Born in Peru, Pablo Marcos first gained recognition in his home country in 1965 when his realistic illustrations that accompanied a story about the execution of a convicted rapist shocked the public. His first work for US horror comics was “The Water World” in Creepy # 39 (1971), a story concerning three astronauts stuck on a raft on a planet of water. Marcos would also do work for the underappreciated Skywald Publications, drawing several stories for Nightmare and Psycho. He would really come into his own with his art for the Marvel line of black and white magazines such as Dracula Lives, Monsters Unleashed, and Vampire Tales. The pinnacle of his Marvel horror work was for Tales of the Zombie, where he drew the adventures of Simon Garth, doomed to walk the earth as a zombie. Though Tales of the Zombie only lasted 10 issues, Marcos’s Zombie was a brooding, hulk of an automaton, silent but noble, much different than the usual rotting corpse. Marcos’s expressive style resembles the haunted quality of the black and white classic Universal films but with a touch of the exotic. Tales of the Zombie #3’s "When the Gods Crave Flesh," where Simon Garth has to help a film crew attempting to film a secret voodoo cult, is the perfect example of Marcos’s take on the zombie which is far removed from Romero and embraces its tropical roots.


12. Junji Ito
Influenced by Kazuo Umezu, Hideshi Hino, and H.P. Lovecraft, horror manga artist Junji Ito has created three landmark horror series. Tomie concerns an immortal high school girl who has the supernatural power to drive anyone to fall violently and fanatically in love with her. She cruelly manipulates her admirers driving them to murder, suicide, and insanity. Tomie’s hair is sinisterly sentient, and she can regenerate and clone herself from her disembodied body parts. Tomie has inspired nine films, In Gyo, a mysterious intelligent “death stench” seems to be reanimating dead sea creatures using metal from sunken battleships to construct walking machines to propel the rotting creatures in their attacks on humans. Gyo is the subject of an anime film. Ito’s masterpiece is Uzumaki, a Lovecraftian tale of a town obsessed with spirals, adapted for film in 2000. Uzumaki brings together all of Ito’s themes: body disgust, the breakdown of the individual and the corresponding social order, inexplicable natural processes, and the fathomless horrors of the compulsive mind. Ito’s artwork is disarmingly stark yet brutally effective, illustrating a meaningless universe where his Kafkaesque characters are tortured for no discernible reason.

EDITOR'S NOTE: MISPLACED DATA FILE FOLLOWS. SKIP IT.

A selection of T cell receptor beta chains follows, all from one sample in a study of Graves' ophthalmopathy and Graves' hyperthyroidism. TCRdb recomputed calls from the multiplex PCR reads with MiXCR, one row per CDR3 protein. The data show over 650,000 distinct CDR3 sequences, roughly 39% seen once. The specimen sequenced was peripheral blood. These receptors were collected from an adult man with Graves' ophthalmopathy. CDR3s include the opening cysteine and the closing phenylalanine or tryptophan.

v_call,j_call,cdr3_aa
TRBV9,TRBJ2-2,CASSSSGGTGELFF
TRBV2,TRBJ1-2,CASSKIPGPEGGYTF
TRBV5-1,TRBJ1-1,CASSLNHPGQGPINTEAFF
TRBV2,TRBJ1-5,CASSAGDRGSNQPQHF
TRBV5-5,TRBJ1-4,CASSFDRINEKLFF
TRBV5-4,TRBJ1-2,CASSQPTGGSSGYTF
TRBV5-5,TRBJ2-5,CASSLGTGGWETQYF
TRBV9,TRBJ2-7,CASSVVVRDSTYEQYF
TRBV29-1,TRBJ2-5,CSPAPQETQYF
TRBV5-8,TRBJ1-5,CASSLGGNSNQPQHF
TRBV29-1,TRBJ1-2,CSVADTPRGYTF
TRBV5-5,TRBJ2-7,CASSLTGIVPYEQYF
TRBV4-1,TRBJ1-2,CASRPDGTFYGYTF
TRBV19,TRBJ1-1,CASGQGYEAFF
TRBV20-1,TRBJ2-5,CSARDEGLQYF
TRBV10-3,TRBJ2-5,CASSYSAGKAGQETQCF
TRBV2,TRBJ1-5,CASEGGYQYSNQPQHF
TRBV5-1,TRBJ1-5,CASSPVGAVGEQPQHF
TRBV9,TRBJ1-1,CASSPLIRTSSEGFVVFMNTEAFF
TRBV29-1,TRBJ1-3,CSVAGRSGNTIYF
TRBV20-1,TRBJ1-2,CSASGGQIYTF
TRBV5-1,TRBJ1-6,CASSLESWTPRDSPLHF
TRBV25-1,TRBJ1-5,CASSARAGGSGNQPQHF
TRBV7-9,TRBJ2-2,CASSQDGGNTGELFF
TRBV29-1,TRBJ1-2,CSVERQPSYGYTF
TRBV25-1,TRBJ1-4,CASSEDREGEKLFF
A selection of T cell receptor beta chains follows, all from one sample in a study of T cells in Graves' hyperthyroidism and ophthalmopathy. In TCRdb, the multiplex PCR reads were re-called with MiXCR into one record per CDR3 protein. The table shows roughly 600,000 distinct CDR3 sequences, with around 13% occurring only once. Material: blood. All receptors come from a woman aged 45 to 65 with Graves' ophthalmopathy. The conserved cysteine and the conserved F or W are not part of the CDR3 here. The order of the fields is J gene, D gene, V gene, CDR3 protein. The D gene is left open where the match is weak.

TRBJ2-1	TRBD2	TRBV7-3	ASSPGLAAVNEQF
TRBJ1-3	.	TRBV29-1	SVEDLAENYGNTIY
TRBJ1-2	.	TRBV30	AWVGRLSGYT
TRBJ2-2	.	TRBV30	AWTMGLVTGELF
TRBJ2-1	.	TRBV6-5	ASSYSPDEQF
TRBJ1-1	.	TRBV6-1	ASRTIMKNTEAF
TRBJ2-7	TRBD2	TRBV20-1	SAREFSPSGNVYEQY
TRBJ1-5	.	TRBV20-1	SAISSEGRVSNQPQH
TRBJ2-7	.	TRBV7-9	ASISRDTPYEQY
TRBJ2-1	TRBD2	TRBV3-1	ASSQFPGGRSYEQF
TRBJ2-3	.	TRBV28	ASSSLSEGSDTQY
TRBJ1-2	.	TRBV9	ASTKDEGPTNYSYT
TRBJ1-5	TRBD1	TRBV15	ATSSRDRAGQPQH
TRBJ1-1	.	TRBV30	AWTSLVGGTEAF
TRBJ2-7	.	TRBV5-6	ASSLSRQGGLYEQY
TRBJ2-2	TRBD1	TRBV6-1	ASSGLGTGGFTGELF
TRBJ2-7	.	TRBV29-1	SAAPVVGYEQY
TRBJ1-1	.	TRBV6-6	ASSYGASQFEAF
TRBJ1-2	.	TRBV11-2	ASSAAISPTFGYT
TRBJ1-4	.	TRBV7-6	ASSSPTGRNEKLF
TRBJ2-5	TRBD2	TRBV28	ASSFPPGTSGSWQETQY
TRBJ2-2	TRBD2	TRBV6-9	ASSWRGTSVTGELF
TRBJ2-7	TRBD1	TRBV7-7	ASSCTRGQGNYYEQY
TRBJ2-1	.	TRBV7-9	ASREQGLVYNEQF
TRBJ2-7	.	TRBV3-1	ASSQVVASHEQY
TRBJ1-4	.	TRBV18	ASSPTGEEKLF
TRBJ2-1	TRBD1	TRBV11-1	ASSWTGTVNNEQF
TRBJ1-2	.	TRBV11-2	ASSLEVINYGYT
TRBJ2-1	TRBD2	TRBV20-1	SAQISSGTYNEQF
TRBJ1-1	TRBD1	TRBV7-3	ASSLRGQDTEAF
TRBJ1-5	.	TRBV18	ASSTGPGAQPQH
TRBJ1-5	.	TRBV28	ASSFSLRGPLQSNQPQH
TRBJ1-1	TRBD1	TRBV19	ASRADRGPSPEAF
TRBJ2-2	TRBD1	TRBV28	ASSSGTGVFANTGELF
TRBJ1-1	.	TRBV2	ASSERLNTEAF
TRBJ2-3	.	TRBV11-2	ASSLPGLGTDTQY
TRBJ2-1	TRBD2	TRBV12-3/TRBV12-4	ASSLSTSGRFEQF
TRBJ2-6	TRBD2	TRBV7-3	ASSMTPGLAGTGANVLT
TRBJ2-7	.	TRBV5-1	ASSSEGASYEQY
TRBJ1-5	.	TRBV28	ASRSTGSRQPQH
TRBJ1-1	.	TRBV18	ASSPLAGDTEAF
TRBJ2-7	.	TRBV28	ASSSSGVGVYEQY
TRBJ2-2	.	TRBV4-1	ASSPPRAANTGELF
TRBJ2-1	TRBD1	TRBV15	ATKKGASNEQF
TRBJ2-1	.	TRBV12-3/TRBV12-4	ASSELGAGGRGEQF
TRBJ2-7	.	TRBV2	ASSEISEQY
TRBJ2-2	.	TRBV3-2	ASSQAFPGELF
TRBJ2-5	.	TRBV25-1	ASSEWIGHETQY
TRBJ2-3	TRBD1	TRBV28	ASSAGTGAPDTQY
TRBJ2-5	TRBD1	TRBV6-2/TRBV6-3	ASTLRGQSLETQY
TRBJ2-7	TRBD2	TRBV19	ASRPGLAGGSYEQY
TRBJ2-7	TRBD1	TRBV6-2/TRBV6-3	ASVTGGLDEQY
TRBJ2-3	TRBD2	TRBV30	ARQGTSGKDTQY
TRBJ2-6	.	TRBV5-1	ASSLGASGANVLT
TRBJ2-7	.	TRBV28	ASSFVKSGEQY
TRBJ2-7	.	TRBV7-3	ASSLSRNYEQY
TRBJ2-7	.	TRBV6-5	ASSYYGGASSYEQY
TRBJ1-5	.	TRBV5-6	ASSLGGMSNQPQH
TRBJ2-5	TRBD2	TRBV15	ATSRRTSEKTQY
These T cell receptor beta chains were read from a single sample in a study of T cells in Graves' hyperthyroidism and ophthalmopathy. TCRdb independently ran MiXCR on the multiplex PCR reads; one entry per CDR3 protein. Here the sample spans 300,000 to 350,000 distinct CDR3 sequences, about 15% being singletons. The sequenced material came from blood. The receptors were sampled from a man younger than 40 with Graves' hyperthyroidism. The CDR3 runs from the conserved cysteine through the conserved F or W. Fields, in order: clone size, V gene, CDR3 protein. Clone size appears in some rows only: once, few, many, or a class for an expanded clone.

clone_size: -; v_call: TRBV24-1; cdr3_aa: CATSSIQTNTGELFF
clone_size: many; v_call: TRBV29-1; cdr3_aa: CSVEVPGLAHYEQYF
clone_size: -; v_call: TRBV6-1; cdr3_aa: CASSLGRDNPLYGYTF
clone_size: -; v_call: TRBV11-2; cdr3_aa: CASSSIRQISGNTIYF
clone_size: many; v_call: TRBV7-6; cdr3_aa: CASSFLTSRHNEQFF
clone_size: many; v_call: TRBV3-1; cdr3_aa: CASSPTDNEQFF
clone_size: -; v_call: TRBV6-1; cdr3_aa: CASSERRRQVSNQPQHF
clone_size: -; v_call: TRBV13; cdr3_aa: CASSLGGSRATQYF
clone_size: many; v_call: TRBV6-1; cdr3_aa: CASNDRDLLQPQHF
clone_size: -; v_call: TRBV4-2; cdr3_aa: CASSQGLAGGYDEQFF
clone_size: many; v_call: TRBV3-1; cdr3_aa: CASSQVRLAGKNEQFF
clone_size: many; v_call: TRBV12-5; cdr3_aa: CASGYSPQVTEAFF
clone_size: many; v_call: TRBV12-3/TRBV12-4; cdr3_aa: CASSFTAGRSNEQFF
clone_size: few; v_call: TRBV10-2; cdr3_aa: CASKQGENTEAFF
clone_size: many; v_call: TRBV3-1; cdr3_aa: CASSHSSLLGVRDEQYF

11. Tom Sutton
One of the most prolific horror comic artists ever, Tom Sutton produced amazing work for Marvel, DC, Warren, Skywald, and Charlton Comics. Hating “fascist superheroes,” Sutton started his career with “The Monster from One Billion BC” in Eerie #11 (1967) and was the first artist on Vampirella (1969). For Marvel, he drew for much of their horror line (Werewolf by Night, Ghost Rider, Doctor Strange, Man-Thing) and for DC worked on their anthology series House of Secrets and House of Mystery (in particular providing art for the “I … Vampire” serial). His best work was for Charlton, providing covers and interior art for Ghost Manor, Midnight Tales, Monster Hunters, and The Many Ghosts of Dr. Graves. Sutton’s style was a surrealistic pop art exaggerated Goya nightmare, perfectly suited for his Cthulhu inspired cover for Baron Weirwulf’s Haunted Library #55. What else do you expect from a guy who used the pseudonym Dementia?